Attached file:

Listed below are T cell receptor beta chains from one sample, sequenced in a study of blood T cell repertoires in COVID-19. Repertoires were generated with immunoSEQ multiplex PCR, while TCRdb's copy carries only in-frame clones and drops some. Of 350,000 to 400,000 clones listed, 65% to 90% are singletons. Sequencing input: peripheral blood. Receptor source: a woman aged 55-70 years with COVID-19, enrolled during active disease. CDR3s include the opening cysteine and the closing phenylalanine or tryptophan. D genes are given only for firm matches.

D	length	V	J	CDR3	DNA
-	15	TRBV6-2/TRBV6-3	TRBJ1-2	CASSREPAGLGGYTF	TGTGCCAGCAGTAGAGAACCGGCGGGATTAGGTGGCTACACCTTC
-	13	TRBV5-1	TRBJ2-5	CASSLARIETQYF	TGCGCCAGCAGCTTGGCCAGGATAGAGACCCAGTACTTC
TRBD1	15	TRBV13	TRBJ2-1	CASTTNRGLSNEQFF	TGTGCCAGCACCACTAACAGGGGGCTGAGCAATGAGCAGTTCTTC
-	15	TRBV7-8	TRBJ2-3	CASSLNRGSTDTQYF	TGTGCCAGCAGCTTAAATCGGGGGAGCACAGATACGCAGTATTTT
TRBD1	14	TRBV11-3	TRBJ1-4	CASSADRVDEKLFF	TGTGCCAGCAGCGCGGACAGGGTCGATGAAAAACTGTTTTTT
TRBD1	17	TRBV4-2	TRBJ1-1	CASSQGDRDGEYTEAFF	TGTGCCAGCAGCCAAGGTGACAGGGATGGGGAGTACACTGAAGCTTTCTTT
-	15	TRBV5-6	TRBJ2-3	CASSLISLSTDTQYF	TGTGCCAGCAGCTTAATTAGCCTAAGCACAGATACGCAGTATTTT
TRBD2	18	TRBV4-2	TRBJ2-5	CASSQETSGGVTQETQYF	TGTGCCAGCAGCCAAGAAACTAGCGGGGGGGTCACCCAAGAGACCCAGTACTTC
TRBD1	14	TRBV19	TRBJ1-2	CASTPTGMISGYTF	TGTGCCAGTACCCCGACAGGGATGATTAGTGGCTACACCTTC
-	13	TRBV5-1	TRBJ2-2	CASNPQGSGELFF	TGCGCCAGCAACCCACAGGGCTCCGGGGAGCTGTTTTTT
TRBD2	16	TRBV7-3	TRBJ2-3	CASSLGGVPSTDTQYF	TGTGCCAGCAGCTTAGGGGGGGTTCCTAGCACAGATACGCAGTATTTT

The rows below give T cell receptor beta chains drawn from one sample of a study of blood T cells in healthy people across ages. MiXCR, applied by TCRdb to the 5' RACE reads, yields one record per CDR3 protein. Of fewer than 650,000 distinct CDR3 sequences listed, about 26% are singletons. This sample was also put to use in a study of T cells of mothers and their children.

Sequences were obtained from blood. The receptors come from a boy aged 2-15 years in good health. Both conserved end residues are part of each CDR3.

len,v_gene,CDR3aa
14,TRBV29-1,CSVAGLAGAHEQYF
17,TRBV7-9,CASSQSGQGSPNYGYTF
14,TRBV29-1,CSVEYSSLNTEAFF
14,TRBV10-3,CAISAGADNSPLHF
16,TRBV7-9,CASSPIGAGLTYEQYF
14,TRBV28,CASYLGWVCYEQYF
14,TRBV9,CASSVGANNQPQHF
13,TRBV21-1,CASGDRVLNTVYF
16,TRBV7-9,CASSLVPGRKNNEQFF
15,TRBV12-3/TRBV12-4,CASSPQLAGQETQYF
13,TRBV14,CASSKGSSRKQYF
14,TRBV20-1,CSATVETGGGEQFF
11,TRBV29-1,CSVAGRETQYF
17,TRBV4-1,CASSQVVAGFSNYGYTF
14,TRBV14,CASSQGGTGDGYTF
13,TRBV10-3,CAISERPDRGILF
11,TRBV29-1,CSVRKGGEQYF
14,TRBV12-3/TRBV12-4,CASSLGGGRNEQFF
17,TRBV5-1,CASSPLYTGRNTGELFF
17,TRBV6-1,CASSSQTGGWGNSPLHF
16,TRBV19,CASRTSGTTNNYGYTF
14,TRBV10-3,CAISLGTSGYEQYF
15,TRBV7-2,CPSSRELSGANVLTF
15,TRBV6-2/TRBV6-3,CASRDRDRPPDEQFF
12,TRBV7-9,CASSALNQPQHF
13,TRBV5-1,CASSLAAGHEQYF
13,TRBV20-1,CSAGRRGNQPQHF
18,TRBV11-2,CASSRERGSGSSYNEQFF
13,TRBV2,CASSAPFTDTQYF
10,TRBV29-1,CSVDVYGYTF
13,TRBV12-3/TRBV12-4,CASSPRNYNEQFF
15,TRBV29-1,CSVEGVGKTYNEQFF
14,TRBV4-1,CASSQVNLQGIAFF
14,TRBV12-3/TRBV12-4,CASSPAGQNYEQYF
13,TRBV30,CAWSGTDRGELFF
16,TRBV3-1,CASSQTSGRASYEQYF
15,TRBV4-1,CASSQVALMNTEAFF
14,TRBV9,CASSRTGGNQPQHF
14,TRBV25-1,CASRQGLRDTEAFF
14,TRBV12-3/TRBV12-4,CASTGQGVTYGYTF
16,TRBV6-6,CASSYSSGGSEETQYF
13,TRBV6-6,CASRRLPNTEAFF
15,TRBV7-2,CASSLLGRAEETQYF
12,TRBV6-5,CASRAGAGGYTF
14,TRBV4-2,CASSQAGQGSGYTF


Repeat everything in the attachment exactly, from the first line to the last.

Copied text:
Listed below are T cell receptor beta chains from one sample, sequenced in a study of blood T cell repertoires in COVID-19. Repertoires were generated with immunoSEQ multiplex PCR, while TCRdb's copy carries only in-frame clones and drops some. Of 350,000 to 400,000 clones listed, 65% to 90% are singletons. Sequencing input: peripheral blood. Receptor source: a woman aged 55-70 years with COVID-19, enrolled during active disease. CDR3s include the opening cysteine and the closing phenylalanine or tryptophan. D genes are given only for firm matches.

D	length	V	J	CDR3	DNA
-	15	TRBV6-2/TRBV6-3	TRBJ1-2	CASSREPAGLGGYTF	TGTGCCAGCAGTAGAGAACCGGCGGGATTAGGTGGCTACACCTTC
-	13	TRBV5-1	TRBJ2-5	CASSLARIETQYF	TGCGCCAGCAGCTTGGCCAGGATAGAGACCCAGTACTTC
TRBD1	15	TRBV13	TRBJ2-1	CASTTNRGLSNEQFF	TGTGCCAGCACCACTAACAGGGGGCTGAGCAATGAGCAGTTCTTC
-	15	TRBV7-8	TRBJ2-3	CASSLNRGSTDTQYF	TGTGCCAGCAGCTTAAATCGGGGGAGCACAGATACGCAGTATTTT
TRBD1	14	TRBV11-3	TRBJ1-4	CASSADRVDEKLFF	TGTGCCAGCAGCGCGGACAGGGTCGATGAAAAACTGTTTTTT
TRBD1	17	TRBV4-2	TRBJ1-1	CASSQGDRDGEYTEAFF	TGTGCCAGCAGCCAAGGTGACAGGGATGGGGAGTACACTGAAGCTTTCTTT
-	15	TRBV5-6	TRBJ2-3	CASSLISLSTDTQYF	TGTGCCAGCAGCTTAATTAGCCTAAGCACAGATACGCAGTATTTT
TRBD2	18	TRBV4-2	TRBJ2-5	CASSQETSGGVTQETQYF	TGTGCCAGCAGCCAAGAAACTAGCGGGGGGGTCACCCAAGAGACCCAGTACTTC
TRBD1	14	TRBV19	TRBJ1-2	CASTPTGMISGYTF	TGTGCCAGTACCCCGACAGGGATGATTAGTGGCTACACCTTC
-	13	TRBV5-1	TRBJ2-2	CASNPQGSGELFF	TGCGCCAGCAACCCACAGGGCTCCGGGGAGCTGTTTTTT
TRBD2	16	TRBV7-3	TRBJ2-3	CASSLGGVPSTDTQYF	TGTGCCAGCAGCTTAGGGGGGGTTCCTAGCACAGATACGCAGTATTTT

The rows below give T cell receptor beta chains drawn from one sample of a study of blood T cells in healthy people across ages. MiXCR, applied by TCRdb to the 5' RACE reads, yields one record per CDR3 protein. Of fewer than 650,000 distinct CDR3 sequences listed, about 26% are singletons. This sample was also put to use in a study of T cells of mothers and their children.

Sequences were obtained from blood. The receptors come from a boy aged 2-15 years in good health. Both conserved end residues are part of each CDR3.

len,v_gene,CDR3aa
14,TRBV29-1,CSVAGLAGAHEQYF
17,TRBV7-9,CASSQSGQGSPNYGYTF
14,TRBV29-1,CSVEYSSLNTEAFF
14,TRBV10-3,CAISAGADNSPLHF
16,TRBV7-9,CASSPIGAGLTYEQYF
14,TRBV28,CASYLGWVCYEQYF
14,TRBV9,CASSVGANNQPQHF
13,TRBV21-1,CASGDRVLNTVYF
16,TRBV7-9,CASSLVPGRKNNEQFF
15,TRBV12-3/TRBV12-4,CASSPQLAGQETQYF
13,TRBV14,CASSKGSSRKQYF
14,TRBV20-1,CSATVETGGGEQFF
11,TRBV29-1,CSVAGRETQYF
17,TRBV4-1,CASSQVVAGFSNYGYTF
14,TRBV14,CASSQGGTGDGYTF
13,TRBV10-3,CAISERPDRGILF
11,TRBV29-1,CSVRKGGEQYF
14,TRBV12-3/TRBV12-4,CASSLGGGRNEQFF
17,TRBV5-1,CASSPLYTGRNTGELFF
17,TRBV6-1,CASSSQTGGWGNSPLHF
16,TRBV19,CASRTSGTTNNYGYTF
14,TRBV10-3,CAISLGTSGYEQYF
15,TRBV7-2,CPSSRELSGANVLTF
15,TRBV6-2/TRBV6-3,CASRDRDRPPDEQFF
12,TRBV7-9,CASSALNQPQHF
13,TRBV5-1,CASSLAAGHEQYF
13,TRBV20-1,CSAGRRGNQPQHF
18,TRBV11-2,CASSRERGSGSSYNEQFF
13,TRBV2,CASSAPFTDTQYF
10,TRBV29-1,CSVDVYGYTF
13,TRBV12-3/TRBV12-4,CASSPRNYNEQFF
15,TRBV29-1,CSVEGVGKTYNEQFF
14,TRBV4-1,CASSQVNLQGIAFF
14,TRBV12-3/TRBV12-4,CASSPAGQNYEQYF
13,TRBV30,CAWSGTDRGELFF
16,TRBV3-1,CASSQTSGRASYEQYF
15,TRBV4-1,CASSQVALMNTEAFF
14,TRBV9,CASSRTGGNQPQHF
14,TRBV25-1,CASRQGLRDTEAFF
14,TRBV12-3/TRBV12-4,CASTGQGVTYGYTF
16,TRBV6-6,CASSYSSGGSEETQYF
13,TRBV6-6,CASRRLPNTEAFF
15,TRBV7-2,CASSLLGRAEETQYF
12,TRBV6-5,CASRAGAGGYTF
14,TRBV4-2,CASSQAGQGSGYTF